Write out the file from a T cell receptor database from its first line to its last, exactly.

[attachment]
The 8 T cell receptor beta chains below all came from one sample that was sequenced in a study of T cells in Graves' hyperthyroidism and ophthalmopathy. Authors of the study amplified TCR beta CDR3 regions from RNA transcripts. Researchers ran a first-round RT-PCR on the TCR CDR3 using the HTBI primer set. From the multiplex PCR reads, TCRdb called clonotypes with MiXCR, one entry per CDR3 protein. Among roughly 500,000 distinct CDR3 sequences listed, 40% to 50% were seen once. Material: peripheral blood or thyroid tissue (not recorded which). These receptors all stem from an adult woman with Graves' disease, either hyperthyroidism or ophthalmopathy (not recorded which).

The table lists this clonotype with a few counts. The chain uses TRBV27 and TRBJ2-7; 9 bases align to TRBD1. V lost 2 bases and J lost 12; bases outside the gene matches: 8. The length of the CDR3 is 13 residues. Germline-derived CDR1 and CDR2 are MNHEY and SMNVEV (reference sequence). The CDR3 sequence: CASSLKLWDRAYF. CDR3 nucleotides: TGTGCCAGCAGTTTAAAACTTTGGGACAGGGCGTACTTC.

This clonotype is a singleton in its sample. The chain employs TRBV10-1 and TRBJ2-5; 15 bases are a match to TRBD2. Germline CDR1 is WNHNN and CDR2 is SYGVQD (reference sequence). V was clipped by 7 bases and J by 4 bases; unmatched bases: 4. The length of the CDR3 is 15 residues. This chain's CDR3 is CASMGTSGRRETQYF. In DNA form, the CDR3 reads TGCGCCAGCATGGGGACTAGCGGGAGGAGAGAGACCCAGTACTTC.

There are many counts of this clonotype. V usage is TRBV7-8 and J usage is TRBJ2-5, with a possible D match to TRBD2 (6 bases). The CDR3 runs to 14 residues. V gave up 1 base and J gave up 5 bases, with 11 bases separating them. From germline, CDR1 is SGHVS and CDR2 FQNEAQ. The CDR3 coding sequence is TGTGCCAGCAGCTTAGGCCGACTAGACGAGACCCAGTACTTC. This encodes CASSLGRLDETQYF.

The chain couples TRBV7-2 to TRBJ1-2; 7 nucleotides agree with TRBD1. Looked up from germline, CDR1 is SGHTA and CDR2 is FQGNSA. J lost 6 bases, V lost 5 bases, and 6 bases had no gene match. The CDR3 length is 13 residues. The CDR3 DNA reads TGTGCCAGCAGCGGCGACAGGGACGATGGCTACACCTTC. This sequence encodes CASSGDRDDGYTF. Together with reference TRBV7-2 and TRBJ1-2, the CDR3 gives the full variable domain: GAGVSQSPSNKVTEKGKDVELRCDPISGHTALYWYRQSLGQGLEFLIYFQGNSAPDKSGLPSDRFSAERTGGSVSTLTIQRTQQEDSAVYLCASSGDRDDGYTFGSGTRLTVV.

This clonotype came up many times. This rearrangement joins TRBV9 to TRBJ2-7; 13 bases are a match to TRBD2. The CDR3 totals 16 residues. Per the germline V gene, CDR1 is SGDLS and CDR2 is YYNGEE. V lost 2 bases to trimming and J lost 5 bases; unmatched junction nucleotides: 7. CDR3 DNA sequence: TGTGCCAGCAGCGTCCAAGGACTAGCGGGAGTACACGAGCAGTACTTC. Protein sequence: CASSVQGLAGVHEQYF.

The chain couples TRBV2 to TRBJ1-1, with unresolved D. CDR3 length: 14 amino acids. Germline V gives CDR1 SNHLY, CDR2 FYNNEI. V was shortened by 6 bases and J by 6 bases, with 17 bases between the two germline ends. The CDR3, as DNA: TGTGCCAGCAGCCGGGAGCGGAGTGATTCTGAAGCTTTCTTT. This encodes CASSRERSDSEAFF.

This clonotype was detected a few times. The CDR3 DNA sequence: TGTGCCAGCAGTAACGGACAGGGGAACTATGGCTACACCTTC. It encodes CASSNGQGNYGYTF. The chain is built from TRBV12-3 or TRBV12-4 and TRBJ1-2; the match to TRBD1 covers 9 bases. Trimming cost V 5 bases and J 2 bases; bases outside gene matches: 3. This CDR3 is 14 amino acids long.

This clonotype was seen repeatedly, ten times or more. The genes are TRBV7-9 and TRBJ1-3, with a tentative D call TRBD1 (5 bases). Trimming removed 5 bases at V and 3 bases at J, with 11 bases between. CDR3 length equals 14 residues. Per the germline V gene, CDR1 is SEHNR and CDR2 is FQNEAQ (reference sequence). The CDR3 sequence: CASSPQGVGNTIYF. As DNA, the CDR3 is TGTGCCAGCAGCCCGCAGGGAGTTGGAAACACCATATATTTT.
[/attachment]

The 8 T cell receptor beta chains below all came from one sample that was sequenced in a study of T cells in Graves' hyperthyroidism and ophthalmopathy. Authors of the study amplified TCR beta CDR3 regions from RNA transcripts. Researchers ran a first-round RT-PCR on the TCR CDR3 using the HTBI primer set. From the multiplex PCR reads, TCRdb called clonotypes with MiXCR, one entry per CDR3 protein. Among roughly 500,000 distinct CDR3 sequences listed, 40% to 50% were seen once. Material: peripheral blood or thyroid tissue (not recorded which). These receptors all stem from an adult woman with Graves' disease, either hyperthyroidism or ophthalmopathy (not recorded which).

The table lists this clonotype with a few counts. The chain uses TRBV27 and TRBJ2-7; 9 bases align to TRBD1. V lost 2 bases and J lost 12; bases outside the gene matches: 8. The length of the CDR3 is 13 residues. Germline-derived CDR1 and CDR2 are MNHEY and SMNVEV (reference sequence). The CDR3 sequence: CASSLKLWDRAYF. CDR3 nucleotides: TGTGCCAGCAGTTTAAAACTTTGGGACAGGGCGTACTTC.

This clonotype is a singleton in its sample. The chain employs TRBV10-1 and TRBJ2-5; 15 bases are a match to TRBD2. Germline CDR1 is WNHNN and CDR2 is SYGVQD (reference sequence). V was clipped by 7 bases and J by 4 bases; unmatched bases: 4. The length of the CDR3 is 15 residues. This chain's CDR3 is CASMGTSGRRETQYF. In DNA form, the CDR3 reads TGCGCCAGCATGGGGACTAGCGGGAGGAGAGAGACCCAGTACTTC.

There are many counts of this clonotype. V usage is TRBV7-8 and J usage is TRBJ2-5, with a possible D match to TRBD2 (6 bases). The CDR3 runs to 14 residues. V gave up 1 base and J gave up 5 bases, with 11 bases separating them. From germline, CDR1 is SGHVS and CDR2 FQNEAQ. The CDR3 coding sequence is TGTGCCAGCAGCTTAGGCCGACTAGACGAGACCCAGTACTTC. This encodes CASSLGRLDETQYF.

The chain couples TRBV7-2 to TRBJ1-2; 7 nucleotides agree with TRBD1. Looked up from germline, CDR1 is SGHTA and CDR2 is FQGNSA. J lost 6 bases, V lost 5 bases, and 6 bases had no gene match. The CDR3 length is 13 residues. The CDR3 DNA reads TGTGCCAGCAGCGGCGACAGGGACGATGGCTACACCTTC. This sequence encodes CASSGDRDDGYTF. Together with reference TRBV7-2 and TRBJ1-2, the CDR3 gives the full variable domain: GAGVSQSPSNKVTEKGKDVELRCDPISGHTALYWYRQSLGQGLEFLIYFQGNSAPDKSGLPSDRFSAERTGGSVSTLTIQRTQQEDSAVYLCASSGDRDDGYTFGSGTRLTVV.

This clonotype came up many times. This rearrangement joins TRBV9 to TRBJ2-7; 13 bases are a match to TRBD2. The CDR3 totals 16 residues. Per the germline V gene, CDR1 is SGDLS and CDR2 is YYNGEE. V lost 2 bases to trimming and J lost 5 bases; unmatched junction nucleotides: 7. CDR3 DNA sequence: TGTGCCAGCAGCGTCCAAGGACTAGCGGGAGTACACGAGCAGTACTTC. Protein sequence: CASSVQGLAGVHEQYF.

The chain couples TRBV2 to TRBJ1-1, with unresolved D. CDR3 length: 14 amino acids. Germline V gives CDR1 SNHLY, CDR2 FYNNEI. V was shortened by 6 bases and J by 6 bases, with 17 bases between the two germline ends. The CDR3, as DNA: TGTGCCAGCAGCCGGGAGCGGAGTGATTCTGAAGCTTTCTTT. This encodes CASSRERSDSEAFF.

This clonotype was detected a few times. The CDR3 DNA sequence: TGTGCCAGCAGTAACGGACAGGGGAACTATGGCTACACCTTC. It encodes CASSNGQGNYGYTF. The chain is built from TRBV12-3 or TRBV12-4 and TRBJ1-2; the match to TRBD1 covers 9 bases. Trimming cost V 5 bases and J 2 bases; bases outside gene matches: 3. This CDR3 is 14 amino acids long.

This clonotype was seen repeatedly, ten times or more. The genes are TRBV7-9 and TRBJ1-3, with a tentative D call TRBD1 (5 bases). Trimming removed 5 bases at V and 3 bases at J, with 11 bases between. CDR3 length equals 14 residues. Per the germline V gene, CDR1 is SEHNR and CDR2 is FQNEAQ (reference sequence). The CDR3 sequence: CASSPQGVGNTIYF. As DNA, the CDR3 is TGTGCCAGCAGCCCGCAGGGAGTTGGAAACACCATATATTTT.